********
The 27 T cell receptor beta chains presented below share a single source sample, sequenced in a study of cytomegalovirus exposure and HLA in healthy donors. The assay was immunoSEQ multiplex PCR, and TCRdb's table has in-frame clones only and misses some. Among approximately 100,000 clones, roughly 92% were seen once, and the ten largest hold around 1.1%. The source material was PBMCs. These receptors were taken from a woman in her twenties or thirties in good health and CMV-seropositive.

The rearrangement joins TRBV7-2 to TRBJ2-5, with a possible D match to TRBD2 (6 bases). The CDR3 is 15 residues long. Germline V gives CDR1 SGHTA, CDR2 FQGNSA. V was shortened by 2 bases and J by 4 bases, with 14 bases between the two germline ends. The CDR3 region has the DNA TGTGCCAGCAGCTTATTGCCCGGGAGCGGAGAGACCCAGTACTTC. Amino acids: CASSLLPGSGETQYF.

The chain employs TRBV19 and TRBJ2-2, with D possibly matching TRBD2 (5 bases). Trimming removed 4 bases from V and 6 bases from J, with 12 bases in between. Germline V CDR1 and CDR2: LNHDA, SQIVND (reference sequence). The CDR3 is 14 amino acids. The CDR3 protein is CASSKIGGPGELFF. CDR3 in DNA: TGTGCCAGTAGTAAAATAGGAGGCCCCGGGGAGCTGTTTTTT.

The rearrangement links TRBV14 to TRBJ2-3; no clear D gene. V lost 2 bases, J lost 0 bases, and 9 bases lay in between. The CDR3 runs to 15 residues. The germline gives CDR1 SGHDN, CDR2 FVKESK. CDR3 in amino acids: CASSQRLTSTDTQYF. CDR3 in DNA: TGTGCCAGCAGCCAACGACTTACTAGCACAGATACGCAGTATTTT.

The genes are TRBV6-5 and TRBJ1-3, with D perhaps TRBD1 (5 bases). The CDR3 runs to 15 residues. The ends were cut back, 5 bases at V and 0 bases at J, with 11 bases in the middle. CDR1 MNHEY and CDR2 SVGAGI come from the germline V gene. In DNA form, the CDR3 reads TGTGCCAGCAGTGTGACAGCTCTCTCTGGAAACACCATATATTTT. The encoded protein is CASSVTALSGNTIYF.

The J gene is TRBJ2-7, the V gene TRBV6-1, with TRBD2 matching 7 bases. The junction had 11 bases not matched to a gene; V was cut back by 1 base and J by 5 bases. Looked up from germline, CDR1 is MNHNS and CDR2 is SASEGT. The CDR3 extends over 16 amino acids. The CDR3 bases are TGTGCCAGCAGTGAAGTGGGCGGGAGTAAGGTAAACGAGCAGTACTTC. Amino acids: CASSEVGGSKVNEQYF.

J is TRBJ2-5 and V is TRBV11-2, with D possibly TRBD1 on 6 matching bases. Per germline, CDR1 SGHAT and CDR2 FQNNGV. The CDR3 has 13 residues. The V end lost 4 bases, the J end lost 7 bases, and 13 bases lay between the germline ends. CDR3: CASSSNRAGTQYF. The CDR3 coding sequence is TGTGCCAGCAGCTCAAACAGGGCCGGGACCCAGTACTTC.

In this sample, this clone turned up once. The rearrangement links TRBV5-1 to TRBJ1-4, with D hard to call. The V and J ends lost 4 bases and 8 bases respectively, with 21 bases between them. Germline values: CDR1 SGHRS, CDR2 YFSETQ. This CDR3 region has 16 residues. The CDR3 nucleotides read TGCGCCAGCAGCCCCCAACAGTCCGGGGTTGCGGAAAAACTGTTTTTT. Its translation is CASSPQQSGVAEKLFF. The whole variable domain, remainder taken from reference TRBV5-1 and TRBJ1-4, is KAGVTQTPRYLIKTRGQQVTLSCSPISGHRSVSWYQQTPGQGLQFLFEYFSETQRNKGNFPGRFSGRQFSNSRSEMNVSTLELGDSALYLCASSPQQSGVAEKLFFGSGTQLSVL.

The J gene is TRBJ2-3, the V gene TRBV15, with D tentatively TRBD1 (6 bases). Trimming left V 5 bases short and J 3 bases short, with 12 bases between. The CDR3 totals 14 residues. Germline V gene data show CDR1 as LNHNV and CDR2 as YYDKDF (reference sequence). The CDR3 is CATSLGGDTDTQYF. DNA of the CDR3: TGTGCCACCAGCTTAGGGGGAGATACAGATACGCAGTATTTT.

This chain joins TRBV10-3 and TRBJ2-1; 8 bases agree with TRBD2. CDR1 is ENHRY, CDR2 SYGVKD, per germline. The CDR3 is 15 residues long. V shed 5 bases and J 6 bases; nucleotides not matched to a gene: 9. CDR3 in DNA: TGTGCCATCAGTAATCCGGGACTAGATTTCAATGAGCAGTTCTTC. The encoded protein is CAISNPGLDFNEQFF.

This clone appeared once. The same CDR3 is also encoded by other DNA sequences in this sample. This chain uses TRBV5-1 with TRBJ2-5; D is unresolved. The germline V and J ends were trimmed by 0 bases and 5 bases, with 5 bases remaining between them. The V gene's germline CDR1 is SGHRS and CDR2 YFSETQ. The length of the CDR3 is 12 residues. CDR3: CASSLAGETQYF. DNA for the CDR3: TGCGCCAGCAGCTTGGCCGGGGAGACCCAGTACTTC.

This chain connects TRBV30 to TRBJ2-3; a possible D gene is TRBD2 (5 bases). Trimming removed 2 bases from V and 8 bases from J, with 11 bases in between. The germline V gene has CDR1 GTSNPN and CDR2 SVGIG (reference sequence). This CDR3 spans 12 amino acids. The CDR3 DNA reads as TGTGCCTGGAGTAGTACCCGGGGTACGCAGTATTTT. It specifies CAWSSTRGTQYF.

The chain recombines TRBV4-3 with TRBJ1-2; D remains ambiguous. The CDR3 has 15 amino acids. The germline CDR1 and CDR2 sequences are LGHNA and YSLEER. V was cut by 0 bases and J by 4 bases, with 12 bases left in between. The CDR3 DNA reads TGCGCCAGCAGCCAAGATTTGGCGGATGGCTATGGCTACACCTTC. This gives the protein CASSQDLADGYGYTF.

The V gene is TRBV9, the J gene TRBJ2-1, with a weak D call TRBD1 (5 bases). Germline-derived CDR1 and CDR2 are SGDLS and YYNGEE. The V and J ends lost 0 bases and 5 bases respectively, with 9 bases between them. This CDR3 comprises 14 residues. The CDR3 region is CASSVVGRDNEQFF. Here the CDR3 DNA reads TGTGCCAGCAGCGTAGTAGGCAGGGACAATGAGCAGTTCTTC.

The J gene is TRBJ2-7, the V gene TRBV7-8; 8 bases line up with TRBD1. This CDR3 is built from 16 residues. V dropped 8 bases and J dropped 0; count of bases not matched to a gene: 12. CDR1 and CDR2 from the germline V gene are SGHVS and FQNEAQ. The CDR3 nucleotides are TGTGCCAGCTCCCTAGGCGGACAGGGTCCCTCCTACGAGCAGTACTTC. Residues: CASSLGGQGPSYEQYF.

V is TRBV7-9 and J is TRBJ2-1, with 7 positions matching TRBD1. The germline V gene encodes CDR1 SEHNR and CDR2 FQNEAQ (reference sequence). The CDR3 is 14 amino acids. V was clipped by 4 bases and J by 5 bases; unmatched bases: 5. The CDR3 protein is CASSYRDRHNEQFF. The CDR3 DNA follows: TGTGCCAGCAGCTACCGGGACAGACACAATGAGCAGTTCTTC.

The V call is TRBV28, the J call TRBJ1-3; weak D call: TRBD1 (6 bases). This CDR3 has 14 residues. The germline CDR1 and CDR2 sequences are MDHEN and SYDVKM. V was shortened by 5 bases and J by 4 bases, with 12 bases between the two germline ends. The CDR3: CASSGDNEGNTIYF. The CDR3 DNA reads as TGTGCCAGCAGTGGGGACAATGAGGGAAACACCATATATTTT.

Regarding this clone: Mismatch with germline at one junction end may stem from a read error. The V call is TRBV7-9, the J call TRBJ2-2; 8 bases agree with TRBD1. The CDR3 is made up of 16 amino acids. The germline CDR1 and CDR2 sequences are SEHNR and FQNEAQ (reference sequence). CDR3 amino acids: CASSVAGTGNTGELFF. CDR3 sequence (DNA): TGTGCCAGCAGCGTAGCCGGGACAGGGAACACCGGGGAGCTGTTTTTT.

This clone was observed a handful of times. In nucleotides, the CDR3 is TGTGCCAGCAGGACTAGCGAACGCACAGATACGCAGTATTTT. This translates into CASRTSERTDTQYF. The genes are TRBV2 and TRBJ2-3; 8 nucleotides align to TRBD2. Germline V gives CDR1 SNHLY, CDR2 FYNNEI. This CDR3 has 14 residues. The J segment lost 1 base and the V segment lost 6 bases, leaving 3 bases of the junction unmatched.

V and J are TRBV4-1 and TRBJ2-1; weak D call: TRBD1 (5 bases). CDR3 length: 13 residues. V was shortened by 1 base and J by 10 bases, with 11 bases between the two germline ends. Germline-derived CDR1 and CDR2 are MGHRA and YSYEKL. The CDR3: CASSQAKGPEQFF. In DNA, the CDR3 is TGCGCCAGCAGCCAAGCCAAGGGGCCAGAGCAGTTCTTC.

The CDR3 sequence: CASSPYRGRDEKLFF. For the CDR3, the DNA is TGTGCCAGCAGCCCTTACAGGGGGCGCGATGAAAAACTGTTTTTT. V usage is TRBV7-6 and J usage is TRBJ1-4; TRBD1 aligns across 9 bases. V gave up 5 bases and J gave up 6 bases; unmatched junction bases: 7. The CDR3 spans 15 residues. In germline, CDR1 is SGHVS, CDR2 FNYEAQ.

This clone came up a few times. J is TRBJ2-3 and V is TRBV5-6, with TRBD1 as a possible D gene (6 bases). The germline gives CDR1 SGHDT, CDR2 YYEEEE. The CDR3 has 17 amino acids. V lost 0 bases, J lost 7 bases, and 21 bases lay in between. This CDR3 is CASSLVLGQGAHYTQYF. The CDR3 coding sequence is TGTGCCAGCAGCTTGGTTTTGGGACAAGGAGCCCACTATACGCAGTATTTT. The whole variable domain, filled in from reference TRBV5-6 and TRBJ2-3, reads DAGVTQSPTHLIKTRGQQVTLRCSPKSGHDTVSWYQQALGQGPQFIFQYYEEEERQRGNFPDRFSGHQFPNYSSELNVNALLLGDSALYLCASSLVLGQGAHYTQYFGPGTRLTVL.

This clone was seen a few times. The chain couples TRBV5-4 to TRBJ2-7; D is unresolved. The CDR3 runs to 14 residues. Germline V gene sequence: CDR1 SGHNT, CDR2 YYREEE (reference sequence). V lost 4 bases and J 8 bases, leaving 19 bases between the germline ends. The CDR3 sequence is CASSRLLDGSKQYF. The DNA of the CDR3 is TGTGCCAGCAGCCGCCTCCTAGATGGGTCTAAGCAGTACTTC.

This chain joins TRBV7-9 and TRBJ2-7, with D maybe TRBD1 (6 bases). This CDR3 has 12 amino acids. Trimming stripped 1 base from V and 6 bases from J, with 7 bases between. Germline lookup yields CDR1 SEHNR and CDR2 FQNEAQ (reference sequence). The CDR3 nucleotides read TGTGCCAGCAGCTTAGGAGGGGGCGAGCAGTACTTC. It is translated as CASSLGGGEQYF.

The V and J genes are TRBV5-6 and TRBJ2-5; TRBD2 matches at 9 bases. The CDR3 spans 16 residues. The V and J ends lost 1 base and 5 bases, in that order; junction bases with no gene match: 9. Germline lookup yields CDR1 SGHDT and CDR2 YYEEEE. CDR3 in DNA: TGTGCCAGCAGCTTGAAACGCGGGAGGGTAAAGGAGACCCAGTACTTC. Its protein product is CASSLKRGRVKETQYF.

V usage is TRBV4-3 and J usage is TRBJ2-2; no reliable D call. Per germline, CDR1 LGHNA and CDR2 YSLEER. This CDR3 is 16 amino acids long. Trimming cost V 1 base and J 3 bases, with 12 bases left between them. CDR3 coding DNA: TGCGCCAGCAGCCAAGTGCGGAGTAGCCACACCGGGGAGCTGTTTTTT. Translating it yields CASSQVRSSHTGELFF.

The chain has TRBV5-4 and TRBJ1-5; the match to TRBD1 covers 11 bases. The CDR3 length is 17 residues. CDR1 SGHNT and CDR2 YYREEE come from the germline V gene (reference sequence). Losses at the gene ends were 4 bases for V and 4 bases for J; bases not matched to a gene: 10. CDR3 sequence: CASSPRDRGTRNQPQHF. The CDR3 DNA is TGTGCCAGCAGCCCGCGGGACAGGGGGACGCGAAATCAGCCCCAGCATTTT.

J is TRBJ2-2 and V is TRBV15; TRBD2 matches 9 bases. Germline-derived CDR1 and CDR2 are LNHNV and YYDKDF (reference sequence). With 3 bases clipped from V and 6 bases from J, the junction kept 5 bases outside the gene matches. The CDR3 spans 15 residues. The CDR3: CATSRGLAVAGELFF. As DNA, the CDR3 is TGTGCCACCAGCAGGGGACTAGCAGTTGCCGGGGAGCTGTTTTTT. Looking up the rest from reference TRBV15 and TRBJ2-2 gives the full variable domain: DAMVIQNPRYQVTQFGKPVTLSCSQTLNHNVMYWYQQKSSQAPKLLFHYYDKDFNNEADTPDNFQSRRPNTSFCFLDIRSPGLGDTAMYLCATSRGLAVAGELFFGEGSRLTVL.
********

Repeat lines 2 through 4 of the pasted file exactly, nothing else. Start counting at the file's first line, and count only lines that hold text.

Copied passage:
The rearrangement joins TRBV7-2 to TRBJ2-5, with a possible D match to TRBD2 (6 bases). The CDR3 is 15 residues long. Germline V gives CDR1 SGHTA, CDR2 FQGNSA. V was shortened by 2 bases and J by 4 bases, with 14 bases between the two germline ends. The CDR3 region has the DNA TGTGCCAGCAGCTTATTGCCCGGGAGCGGAGAGACCCAGTACTTC. Amino acids: CASSLLPGSGETQYF.

The chain employs TRBV19 and TRBJ2-2, with D possibly matching TRBD2 (5 bases). Trimming removed 4 bases from V and 6 bases from J, with 12 bases in between. Germline V CDR1 and CDR2: LNHDA, SQIVND (reference sequence). The CDR3 is 14 amino acids. The CDR3 protein is CASSKIGGPGELFF. CDR3 in DNA: TGTGCCAGTAGTAAAATAGGAGGCCCCGGGGAGCTGTTTTTT.

The rearrangement links TRBV14 to TRBJ2-3; no clear D gene. V lost 2 bases, J lost 0 bases, and 9 bases lay in between. The CDR3 runs to 15 residues. The germline gives CDR1 SGHDN, CDR2 FVKESK. CDR3 in amino acids: CASSQRLTSTDTQYF. CDR3 in DNA: TGTGCCAGCAGCCAACGACTTACTAGCACAGATACGCAGTATTTT.